ATLANTA — Some pitchers, in the hours before their starts, refuse to speak to others. They visualize. They concentrate. Maybe they put on earbuds and literally block out the noise before their moment arrives.
Chris Bassitt, when he is at Citi Field at least, usually engages in pingpong games that are both lighthearted and competitive, with frequent playful shouting between him and his opponent.
With the NL East title in the balance Sunday in what will be the most pressurized game of the season, the Mets will turn to the easygoing Bassitt for the series finale against the Braves at Truist Park.
“It helps Max [Scherzer] to come in here and not talk to anybody and do his thing,” Bassitt’s longtime teammate, Mark Canha, said before the Mets lost, 4-2, Saturday night, allowing the Braves to take a one-game edge in the division. “And [being outgoing] conversely helps Bas do his thing.”
To this point, the most significant starts of Bassitt’s career have come in the strange postseason of 2020 with the Athletics, when teams were playing in empty ballparks because of the pandemic. Bassitt was brilliant once, allowing one run in seven innings in a win over the White Sox in a first-round game, and he was knocked around once, allowing three runs in four innings in a loss to the Astros in the second round.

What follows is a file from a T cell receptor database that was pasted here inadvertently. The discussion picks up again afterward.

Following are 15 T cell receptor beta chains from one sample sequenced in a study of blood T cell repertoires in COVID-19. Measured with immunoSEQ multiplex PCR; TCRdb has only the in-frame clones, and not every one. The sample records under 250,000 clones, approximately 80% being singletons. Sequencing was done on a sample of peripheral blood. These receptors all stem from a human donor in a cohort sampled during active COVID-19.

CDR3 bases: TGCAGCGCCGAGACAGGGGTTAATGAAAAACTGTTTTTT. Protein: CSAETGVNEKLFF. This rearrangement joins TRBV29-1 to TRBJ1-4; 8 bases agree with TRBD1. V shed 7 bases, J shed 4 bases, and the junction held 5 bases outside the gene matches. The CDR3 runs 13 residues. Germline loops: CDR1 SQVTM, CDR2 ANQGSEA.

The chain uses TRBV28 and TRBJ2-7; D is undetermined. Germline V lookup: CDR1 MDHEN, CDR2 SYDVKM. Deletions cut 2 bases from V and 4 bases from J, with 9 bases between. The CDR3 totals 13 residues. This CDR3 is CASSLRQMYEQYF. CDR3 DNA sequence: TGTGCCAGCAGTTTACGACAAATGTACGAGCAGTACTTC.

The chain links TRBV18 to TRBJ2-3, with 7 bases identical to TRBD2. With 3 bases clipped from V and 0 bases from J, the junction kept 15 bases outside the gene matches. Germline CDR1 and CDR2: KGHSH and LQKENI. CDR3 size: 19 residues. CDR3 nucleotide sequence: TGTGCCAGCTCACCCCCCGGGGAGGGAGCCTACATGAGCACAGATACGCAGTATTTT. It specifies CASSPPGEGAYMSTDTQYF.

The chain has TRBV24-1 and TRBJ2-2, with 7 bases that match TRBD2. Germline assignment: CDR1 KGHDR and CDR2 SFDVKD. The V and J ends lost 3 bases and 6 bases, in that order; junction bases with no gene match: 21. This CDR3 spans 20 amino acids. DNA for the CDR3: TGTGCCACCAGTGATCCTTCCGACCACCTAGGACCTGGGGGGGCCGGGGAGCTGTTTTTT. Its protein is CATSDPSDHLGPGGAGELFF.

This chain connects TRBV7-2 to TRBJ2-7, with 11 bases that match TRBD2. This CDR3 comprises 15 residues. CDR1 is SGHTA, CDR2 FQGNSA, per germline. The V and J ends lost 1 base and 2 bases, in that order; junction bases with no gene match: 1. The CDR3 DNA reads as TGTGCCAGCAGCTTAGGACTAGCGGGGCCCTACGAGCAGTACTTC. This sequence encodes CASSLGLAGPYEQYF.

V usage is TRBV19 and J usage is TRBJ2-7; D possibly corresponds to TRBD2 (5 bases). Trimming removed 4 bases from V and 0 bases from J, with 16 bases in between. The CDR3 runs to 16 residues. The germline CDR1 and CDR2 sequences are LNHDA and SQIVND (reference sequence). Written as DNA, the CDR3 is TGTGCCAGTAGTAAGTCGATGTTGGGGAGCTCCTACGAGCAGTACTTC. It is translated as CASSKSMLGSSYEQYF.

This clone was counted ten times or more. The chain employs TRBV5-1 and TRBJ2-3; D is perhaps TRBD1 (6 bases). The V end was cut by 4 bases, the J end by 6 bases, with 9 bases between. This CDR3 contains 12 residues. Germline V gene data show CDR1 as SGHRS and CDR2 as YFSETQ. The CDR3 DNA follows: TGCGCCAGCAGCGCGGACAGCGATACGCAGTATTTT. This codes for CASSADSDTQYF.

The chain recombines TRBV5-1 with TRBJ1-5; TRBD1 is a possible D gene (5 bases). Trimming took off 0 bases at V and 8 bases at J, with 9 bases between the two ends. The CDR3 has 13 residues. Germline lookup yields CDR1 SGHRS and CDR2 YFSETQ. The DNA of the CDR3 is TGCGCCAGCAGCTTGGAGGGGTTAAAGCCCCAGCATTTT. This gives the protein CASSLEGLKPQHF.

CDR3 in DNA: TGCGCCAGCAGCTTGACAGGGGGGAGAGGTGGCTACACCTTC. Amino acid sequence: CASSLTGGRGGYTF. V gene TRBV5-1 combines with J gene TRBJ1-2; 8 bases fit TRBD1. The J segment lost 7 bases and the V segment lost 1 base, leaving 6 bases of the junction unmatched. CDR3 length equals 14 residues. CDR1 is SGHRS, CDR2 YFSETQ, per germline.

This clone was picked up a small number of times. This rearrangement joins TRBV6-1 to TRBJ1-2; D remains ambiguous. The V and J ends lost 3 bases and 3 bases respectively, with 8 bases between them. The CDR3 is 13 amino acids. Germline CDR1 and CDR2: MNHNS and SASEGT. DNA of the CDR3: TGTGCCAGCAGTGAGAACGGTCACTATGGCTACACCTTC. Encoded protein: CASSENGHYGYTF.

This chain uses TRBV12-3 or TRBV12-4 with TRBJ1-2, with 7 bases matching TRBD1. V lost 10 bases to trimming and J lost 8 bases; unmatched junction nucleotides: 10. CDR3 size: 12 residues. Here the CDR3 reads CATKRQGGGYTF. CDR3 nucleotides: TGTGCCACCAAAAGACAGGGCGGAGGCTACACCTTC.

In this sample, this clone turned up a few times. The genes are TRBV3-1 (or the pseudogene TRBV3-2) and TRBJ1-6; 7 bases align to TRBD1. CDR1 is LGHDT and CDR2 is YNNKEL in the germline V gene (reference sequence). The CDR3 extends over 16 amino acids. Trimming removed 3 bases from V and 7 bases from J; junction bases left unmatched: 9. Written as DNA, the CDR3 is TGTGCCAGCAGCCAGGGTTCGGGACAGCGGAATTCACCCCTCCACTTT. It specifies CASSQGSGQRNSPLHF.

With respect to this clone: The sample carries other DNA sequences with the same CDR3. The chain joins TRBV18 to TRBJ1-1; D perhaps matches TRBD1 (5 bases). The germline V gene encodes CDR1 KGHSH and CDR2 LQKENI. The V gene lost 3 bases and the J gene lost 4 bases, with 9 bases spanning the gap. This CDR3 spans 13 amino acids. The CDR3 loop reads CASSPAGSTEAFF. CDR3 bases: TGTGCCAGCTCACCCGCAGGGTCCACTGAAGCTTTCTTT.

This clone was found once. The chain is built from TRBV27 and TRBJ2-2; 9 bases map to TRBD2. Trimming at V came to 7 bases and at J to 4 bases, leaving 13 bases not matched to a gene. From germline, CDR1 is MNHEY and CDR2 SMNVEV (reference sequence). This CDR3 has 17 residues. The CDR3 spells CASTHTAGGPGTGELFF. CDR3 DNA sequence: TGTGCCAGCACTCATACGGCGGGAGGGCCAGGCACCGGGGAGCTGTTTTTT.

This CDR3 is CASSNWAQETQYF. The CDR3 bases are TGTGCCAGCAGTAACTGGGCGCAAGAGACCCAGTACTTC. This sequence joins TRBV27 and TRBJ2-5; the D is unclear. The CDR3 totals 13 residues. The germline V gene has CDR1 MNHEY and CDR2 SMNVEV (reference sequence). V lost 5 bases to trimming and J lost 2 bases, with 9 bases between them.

Canha, Bassitt’s teammate since 2015, first on the A’s and now with the Mets, has witnessed many of the highs and the lows firsthand. During those peaks and valleys, Bassitt has remained steady.
“He’s pretty goofy,” Canha said before the Braves homered three times off Scherzer. “He doesn’t take himself too seriously. I think he has his own way of getting locked in.”
Bassitt had not pitched in the postseason before 2020 and has not returned to the postseason since. The Mets’ No. 3 starter will pitch in the biggest regular-season game of his life Sunday, matched up against Braves righty Charlie Morton.
In two starts against the Braves this season, Bassitt has allowed four runs in 13 innings (2.77 ERA).
“Bassitt’s a good starter, always a good competitor,” said Atlanta’s Matt Olson, another former Athletic.
He will be rested because his last start came on Sept. 23, when he allowed two runs in eight innings in Oakland. The extra rest could be helpful for a pitcher who has started a career-high 29 games this season and thrown a career-high 179 innings, in which he has pitched to a 3.27 ERA.
“We have a tremendous opportunity here in front of us,” Canha said before the Mets slipped into second. “I think this is going to be fun.”